It's interesting to note that at a November House Judiciary Committee hearing, numerous observers noted that the set of speakers who testified regarding SOPA lacked technical expertise. Here's a choice quote: "the techno-ignorance of Congress was on full display. Member after member admitted that they really didn’t have any idea what impact SOPA’s regulatory provisions would have on the DNS, online security, or much of anything else." That is, well, just ridiculous, and is yet another reason to oppose the current bills.
That writer also makes a good point, which is, essentially, it's not enough to protest when you see a proposed law that is a bad idea (although that is one important act). If we don't want Congress fumbling around with things they apparently know little about, and making bad laws, people who are more informed or see the problems inherent in the proposed legislation need to get into the action, with public comments and proposals that would target the relevant issues without the negative concerns we have here. With raising specific concerns for Congress to look into. With asking questions and trying to ensure Congress is on the right track. With ensuring our concerns are represented well before the final draft of a bill. Because even if SOPA and PIPA are defeated, Congress is going to keep trying: 2008, 2010, 2011 into 2012, they've been trying to get things like this passed; and really, it's not inherently evil of them to do that. There's nothing wrong with protecting intellectual property, and to be against SOPA or PIPA is not to be for piracy. It's just to be for better solutions to it.
I realize that the status quo is such for a reason, and that people are not really motivated to do what is Congress's job, or what runs the risk of negatively impacting their current state of being - but maybe it's time for people who really care about how the Internet works and has benefitted our society to think of ways to improve IP protections online without infringing on everything else we value about it. Ways to do this include everything from thinking and talking about viable and fair solutions online, to participating in the public comment period that is available when proposed legistation is published in the Federal Register, to getting lobbyists to advocate for our concerns from start to finish, as this group is now raising money to do (feel free to donate!), to...whatever other brilliant ideas you have. I know you all have brilliant ideas, because after all - you're the Internet. Which is brilliant. I hope it stays that way.
Current information and links via Twitter today:
@foresthouse: Speaking of which, blacked-out sites: Wikipedia, Craigslist, Reddit, ICanHazCheeseburger, GW Patriot, Middlebury & Syracuse blogs... #stopSOPA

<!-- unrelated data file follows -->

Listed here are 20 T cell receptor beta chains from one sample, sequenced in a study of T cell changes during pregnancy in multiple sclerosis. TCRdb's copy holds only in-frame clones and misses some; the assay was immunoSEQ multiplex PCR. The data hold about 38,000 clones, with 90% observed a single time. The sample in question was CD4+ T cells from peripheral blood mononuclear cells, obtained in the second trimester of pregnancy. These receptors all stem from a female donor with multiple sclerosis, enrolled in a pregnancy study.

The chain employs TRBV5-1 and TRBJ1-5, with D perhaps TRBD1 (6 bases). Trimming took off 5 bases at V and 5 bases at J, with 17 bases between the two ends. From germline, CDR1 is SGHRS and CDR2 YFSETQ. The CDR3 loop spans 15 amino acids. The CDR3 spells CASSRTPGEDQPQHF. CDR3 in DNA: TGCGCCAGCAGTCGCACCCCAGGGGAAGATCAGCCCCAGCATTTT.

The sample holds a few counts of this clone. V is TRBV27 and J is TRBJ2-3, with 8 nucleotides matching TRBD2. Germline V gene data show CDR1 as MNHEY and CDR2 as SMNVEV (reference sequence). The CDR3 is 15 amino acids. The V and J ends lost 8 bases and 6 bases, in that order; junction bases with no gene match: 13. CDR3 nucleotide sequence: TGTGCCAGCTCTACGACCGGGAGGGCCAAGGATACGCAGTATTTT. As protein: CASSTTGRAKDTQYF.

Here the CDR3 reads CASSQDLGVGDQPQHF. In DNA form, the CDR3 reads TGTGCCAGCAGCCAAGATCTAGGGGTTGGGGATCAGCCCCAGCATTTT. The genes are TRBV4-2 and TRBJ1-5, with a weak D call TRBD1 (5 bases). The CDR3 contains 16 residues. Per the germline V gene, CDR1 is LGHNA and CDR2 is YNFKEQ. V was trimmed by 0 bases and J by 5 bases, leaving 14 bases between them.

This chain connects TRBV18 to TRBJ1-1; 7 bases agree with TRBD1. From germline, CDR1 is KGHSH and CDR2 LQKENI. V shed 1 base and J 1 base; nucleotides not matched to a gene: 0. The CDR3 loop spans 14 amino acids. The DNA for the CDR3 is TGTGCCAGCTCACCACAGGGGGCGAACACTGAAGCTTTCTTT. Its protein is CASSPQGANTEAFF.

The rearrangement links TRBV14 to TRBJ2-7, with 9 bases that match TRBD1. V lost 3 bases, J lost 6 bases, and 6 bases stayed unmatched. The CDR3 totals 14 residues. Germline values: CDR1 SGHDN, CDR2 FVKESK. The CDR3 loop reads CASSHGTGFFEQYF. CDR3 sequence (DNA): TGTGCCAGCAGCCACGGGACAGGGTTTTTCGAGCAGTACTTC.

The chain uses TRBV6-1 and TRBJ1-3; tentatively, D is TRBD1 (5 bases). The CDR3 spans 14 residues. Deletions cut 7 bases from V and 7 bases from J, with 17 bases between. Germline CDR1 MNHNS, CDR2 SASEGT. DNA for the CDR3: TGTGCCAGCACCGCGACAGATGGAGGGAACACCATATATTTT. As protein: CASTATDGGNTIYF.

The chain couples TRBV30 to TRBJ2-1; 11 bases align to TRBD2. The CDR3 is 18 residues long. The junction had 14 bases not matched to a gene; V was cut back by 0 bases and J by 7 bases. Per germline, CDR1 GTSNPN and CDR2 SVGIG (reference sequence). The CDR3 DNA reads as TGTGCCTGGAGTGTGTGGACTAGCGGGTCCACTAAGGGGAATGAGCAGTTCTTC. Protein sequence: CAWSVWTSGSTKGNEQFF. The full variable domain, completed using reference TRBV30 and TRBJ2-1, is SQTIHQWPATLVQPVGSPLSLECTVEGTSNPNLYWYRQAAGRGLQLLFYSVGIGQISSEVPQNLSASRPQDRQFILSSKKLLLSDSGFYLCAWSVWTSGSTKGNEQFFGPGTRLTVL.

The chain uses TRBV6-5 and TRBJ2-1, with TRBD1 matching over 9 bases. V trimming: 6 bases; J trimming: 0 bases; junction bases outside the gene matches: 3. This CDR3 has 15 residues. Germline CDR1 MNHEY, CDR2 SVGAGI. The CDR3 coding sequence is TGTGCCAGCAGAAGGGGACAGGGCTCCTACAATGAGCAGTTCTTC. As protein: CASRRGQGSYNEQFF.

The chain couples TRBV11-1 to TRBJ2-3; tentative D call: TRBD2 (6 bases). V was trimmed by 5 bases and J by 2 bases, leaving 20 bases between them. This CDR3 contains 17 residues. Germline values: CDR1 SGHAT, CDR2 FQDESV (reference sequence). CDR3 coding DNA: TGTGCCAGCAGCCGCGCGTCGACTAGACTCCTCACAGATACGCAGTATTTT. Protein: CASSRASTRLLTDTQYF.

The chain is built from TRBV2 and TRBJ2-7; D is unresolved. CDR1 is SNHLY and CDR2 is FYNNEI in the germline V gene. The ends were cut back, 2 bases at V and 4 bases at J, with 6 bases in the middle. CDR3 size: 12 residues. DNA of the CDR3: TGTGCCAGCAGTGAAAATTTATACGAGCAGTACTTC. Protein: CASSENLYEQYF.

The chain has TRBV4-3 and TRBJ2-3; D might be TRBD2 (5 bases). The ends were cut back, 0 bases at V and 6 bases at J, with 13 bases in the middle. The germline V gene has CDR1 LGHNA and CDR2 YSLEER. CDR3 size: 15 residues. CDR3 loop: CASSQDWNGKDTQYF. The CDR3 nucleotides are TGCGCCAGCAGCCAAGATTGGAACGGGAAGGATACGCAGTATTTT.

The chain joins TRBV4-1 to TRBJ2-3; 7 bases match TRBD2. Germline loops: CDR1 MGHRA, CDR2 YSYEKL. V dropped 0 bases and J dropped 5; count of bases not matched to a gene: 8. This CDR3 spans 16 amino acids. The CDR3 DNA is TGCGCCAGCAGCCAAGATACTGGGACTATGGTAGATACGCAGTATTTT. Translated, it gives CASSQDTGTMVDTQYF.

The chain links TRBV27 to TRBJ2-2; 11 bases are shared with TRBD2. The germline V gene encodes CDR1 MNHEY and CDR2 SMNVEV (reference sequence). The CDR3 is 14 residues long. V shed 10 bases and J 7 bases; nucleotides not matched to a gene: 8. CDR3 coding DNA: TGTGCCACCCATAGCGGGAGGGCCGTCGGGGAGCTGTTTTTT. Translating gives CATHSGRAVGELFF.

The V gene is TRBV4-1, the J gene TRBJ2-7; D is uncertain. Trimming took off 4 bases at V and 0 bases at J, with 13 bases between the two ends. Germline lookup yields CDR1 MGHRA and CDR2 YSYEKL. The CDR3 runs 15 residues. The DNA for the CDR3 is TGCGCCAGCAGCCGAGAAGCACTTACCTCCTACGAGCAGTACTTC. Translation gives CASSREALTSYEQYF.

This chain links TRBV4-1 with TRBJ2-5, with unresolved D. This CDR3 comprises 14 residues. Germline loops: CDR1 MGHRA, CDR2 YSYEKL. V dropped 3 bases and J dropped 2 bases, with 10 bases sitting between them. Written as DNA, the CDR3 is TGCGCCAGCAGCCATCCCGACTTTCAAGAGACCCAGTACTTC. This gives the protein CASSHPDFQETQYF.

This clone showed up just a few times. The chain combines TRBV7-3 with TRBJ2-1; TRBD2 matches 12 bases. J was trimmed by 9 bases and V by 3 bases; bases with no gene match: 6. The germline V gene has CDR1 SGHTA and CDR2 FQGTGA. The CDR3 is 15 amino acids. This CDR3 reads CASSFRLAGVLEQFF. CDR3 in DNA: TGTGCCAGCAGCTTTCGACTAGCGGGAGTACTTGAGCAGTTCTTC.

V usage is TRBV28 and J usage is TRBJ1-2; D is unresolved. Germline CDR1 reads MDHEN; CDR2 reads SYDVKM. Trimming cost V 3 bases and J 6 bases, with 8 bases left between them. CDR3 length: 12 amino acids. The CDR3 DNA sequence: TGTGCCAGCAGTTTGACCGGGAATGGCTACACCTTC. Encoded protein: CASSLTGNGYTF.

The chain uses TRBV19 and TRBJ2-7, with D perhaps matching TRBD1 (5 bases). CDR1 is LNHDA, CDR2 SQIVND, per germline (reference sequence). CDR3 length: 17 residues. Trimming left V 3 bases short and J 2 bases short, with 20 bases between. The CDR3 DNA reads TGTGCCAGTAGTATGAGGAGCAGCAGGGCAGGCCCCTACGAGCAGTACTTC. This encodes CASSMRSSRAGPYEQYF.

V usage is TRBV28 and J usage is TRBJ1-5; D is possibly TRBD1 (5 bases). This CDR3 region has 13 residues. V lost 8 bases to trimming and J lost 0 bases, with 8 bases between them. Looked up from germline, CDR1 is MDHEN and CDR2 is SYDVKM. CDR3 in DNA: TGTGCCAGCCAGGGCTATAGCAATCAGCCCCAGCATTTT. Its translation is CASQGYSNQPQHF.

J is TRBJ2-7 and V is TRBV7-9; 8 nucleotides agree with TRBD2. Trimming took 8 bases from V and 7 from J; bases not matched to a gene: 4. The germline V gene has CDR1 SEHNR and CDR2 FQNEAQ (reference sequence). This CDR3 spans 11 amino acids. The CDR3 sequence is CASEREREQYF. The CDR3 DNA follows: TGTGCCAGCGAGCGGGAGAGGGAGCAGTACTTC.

@foresthouse: Google & Wikipedia and others have info on how to easily contact your gov't rep & help #stopSOPA. It's simple & quick.
@foresthouse: If you don't do anything else re: #stopSOPA today: load @Wikipedia, stare at that grey page for a minute, & imagine it always being blank.
@foresthouse: I tell you it gave me an eerie, panicky, hollow feeling to look at it & imagine a world without @Wikipedia & other free resources. #wiki911
RT @stephenfry: Good for Wikipedia. Ashamed to work in an industry many of whose leaders have tried to push this revolting law through http://www.bbc.co.uk/news/technology-16590585
RT @Wikipedia: Read about how the decision for #wikipediablackout was made and why #SOPA #PIPA are bad for free knowledge http://ur1.ca/7j5mn
RT @neilhimself: I am patron of the @Openrightsgroup. This is why we are joining the protests against SOPA and PIPA: http://bit.ly/Aikzb3
RT @scalzi: Oh, and yeah, the only thing on my site today: SOPA/PIPA and why I oppose them. http://whatever.scalzi.com/
RT @cleolinda: #shitjustgotreal RT @BoingBoing: 4chan blacks out comments: http://4chan.org
RT @washingtonpost: PHOTOS: A look at website protests against #SOPA today: http://wapo.st/wf8rYC #aworldwithoutwiki
YES. RT @ikepigott: Dear @SenChrisDodd - Thank you for the MPAA letter on SOPA. I have proposed some edits | http://ike4.me/sopa
@foresthouse: Read this: The EEF explains why #SOPA and #PIPA are bad ideas and could easily be used to infringe on free speech: http://bit.ly/wnmaxS
RT @wilw: http://getyourcensoron.com/
RT @jamesmoran: Read. Absorb. RT @jonrog1: I link to the only two articles you really need to discuss SOPA/PIPA http://kfmonkey.blogspot.com/2012/01/post-i-wish-id-written-on-sopa.html
And see: An open letter to Washington from Artists and Creators, via Neil Gaiman.
And also see: http://www.stopthewall.us/ and http://arstechnica.com/